Getting out of London: 3 Trips

As an international student, I feel the need to see as much as I can while I’m here in the UK. And although I love living in London, I will readily admit that sometimes it’s nice to get out of the city. Fortunately, this island is well-connected by rail, which I’ve found allows for a variety of inexpensive day or weekend trips. And, perhaps less fortunately, I get to indulge my amateur travel-blogger side here on this site.  



My first daytrip upon arriving to the UK was to Dover, an hour or so to the southeast. I didn’t know much about Dover beyond some vague notion of white cliffs, but that was enough for me. My housemate and eternal travel companion Joyce and I got to Dover Priory station early afternoon on a Friday and spent the rest of the day walking along the aforementioned White CliffsAlong the way we saw blackberry bushes, wild horses, and even a glimpse of France across the sea. 

Cost: ~£17 

Trip rating: 5/5 for a beautiful stroll, the ocean, and horses 


Tips for a perfect walk: just add horses



Our next trip took us west to visit the Avebury henge and stone circles. Avebury is sort of like Stonehenge’s lesser-known cousin but with just as much historical significance. Getting to the site was a little more involved than Dover, requiring catching a bus from Swindon. The stones were indeed impressive, but the outing was somewhat tarnished by the rain which picked up as we walked through the fields. Even worse was the wind, which was at umbrella-destroying levels. We still stubbornly completed a full walk around the area, before retreating to a local pub. Most of the evening was spent thrift-shopping back in Swindon before being able to catch the train home. 

Cost: ~£21

Trip rating: 3/5 for prehistory, sheep, and a lifetime’s worth of mud 


Ancient stone appreciation



Finally, we headed up north to Scotland this past weekend for a full weekend getawayThe plan was simple: take a sleeper train Friday night to arrive Saturday morning, spend Saturday and Sunday in Edinburgh, and then catch another sleeper train Sunday night to arrive back in time for class on Monday. Travel was a nightmare in both directions: our train up got rerouted to Glasgow while the returning one was crippled by engine failure. However, Edinburgh itself more than made up for the trouble. The city was the ideal combination of scenic nature, interesting museums, and student-friendly restaurants. Out of all the places I’ve been to so far in the UK, it’s the one I would most like to return to.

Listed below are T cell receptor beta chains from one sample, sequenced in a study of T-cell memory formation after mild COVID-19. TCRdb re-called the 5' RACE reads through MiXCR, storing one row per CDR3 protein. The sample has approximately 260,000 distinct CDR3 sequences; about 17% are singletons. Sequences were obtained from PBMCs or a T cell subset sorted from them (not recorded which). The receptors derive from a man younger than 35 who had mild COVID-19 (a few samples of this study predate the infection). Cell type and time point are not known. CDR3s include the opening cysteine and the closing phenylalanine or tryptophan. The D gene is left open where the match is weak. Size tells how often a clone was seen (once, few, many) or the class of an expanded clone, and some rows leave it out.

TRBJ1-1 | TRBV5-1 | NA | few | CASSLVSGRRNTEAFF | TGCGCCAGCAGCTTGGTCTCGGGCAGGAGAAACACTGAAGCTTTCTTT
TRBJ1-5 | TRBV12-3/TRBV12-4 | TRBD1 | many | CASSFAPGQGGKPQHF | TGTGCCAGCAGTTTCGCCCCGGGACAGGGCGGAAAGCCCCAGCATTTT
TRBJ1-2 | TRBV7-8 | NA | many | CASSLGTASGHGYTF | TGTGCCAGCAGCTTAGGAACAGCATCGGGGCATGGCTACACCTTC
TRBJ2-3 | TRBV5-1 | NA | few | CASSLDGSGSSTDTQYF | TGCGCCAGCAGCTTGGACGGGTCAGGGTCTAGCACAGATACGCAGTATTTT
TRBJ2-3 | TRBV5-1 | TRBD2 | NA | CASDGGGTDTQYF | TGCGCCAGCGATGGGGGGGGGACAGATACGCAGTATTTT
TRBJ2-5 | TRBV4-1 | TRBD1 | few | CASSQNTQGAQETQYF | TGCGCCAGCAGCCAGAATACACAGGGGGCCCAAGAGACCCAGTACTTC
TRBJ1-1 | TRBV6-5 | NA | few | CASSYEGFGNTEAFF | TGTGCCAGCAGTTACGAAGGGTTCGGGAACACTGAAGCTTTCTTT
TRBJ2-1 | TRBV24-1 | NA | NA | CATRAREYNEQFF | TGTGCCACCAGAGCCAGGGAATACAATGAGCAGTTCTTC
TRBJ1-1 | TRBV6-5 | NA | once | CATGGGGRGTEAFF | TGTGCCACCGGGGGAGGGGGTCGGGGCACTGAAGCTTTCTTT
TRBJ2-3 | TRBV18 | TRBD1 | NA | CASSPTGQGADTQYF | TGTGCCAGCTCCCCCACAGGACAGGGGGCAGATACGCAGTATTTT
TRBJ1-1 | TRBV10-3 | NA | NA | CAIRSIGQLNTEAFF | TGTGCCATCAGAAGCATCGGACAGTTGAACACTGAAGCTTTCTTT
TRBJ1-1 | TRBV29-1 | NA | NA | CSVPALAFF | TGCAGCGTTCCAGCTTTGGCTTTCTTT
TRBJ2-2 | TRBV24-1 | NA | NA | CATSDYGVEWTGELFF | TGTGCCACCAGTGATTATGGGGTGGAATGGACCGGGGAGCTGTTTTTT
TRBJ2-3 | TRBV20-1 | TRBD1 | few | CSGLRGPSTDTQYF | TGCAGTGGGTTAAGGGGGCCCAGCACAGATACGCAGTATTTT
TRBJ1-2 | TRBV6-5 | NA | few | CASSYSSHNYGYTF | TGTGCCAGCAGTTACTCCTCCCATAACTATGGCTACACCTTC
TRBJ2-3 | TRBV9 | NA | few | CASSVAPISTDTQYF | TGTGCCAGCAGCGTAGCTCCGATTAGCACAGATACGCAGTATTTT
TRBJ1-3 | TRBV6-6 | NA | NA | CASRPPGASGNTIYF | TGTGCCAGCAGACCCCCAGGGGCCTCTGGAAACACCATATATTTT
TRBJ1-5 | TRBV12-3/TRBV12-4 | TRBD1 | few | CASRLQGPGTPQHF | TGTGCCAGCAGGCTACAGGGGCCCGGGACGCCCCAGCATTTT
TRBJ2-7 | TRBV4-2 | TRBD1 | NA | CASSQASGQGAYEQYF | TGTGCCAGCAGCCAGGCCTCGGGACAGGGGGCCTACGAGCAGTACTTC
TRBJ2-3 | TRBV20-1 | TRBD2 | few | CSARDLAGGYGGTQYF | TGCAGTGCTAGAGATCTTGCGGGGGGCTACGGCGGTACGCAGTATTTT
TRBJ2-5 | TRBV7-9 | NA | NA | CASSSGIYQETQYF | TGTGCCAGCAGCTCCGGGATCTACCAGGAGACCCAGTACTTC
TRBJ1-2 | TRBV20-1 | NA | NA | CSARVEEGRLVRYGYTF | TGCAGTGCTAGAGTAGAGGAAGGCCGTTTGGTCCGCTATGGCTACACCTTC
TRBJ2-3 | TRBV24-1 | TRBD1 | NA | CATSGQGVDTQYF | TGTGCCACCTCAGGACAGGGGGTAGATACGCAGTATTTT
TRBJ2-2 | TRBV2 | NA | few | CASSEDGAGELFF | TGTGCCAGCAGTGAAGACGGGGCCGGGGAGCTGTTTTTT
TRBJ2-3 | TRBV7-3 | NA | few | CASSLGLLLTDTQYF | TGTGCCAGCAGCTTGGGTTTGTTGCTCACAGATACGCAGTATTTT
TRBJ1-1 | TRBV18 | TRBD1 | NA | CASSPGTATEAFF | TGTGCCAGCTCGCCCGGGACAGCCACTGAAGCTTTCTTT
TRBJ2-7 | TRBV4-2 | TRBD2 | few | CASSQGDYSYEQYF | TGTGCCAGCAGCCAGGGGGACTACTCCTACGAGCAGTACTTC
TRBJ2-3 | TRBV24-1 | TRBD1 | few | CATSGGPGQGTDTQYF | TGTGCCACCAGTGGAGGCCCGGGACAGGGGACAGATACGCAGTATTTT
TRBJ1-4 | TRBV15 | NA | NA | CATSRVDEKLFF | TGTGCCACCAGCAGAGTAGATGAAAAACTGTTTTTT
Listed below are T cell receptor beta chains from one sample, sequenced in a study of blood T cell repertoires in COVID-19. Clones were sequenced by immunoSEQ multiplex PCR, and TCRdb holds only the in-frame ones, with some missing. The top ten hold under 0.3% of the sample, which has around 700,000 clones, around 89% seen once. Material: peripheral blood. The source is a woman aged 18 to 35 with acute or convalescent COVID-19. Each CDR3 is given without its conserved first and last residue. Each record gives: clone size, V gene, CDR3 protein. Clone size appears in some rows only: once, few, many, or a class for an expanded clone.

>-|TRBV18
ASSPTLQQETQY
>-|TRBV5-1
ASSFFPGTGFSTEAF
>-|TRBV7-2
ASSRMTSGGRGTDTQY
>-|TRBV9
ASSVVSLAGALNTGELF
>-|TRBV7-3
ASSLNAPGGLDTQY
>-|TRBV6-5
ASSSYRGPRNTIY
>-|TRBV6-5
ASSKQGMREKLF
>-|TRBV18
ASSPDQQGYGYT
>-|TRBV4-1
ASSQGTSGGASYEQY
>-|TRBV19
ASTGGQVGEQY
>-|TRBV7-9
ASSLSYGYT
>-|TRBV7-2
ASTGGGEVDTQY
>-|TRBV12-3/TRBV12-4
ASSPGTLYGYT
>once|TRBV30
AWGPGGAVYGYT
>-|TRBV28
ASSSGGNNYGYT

Cost: £77 (though most of this was refunded and I only ended up paying for the hostel stay)

Trip rating: 4/5 for views and art, -1 for spending 12 hours on a train and missing my Monday class 


View from Arthur’s Seat


Trip Tips 

  • Get a Railcard: If you’re eligible, a 16-25 Railcard gives discounts for National Rail travel as well as on pay-as-you-go trips within London if you link it to an Oyster. It pays for itself within one or two trips!  
  • Research evening activities: If you’re bound to a return train time, make sure you know what’s around for entertainment before you find yourself stuck killing time at the station for hours because the shops have closed. Or else, bring a good book and a cushion.   
  • Prepare for delaysMost of my rail experiences have come with some form of delay, from the minor to the multi-hourFortunately, the various rail networks have Delay Repay systems to compensate travelers for delays (Amtrak, take note). Our whole train journey to Edinburgh ended up being refunded.   

Leave a Reply

Your email address will not be published. Required fields are marked *

This site uses Akismet to reduce spam. Learn how your comment data is processed.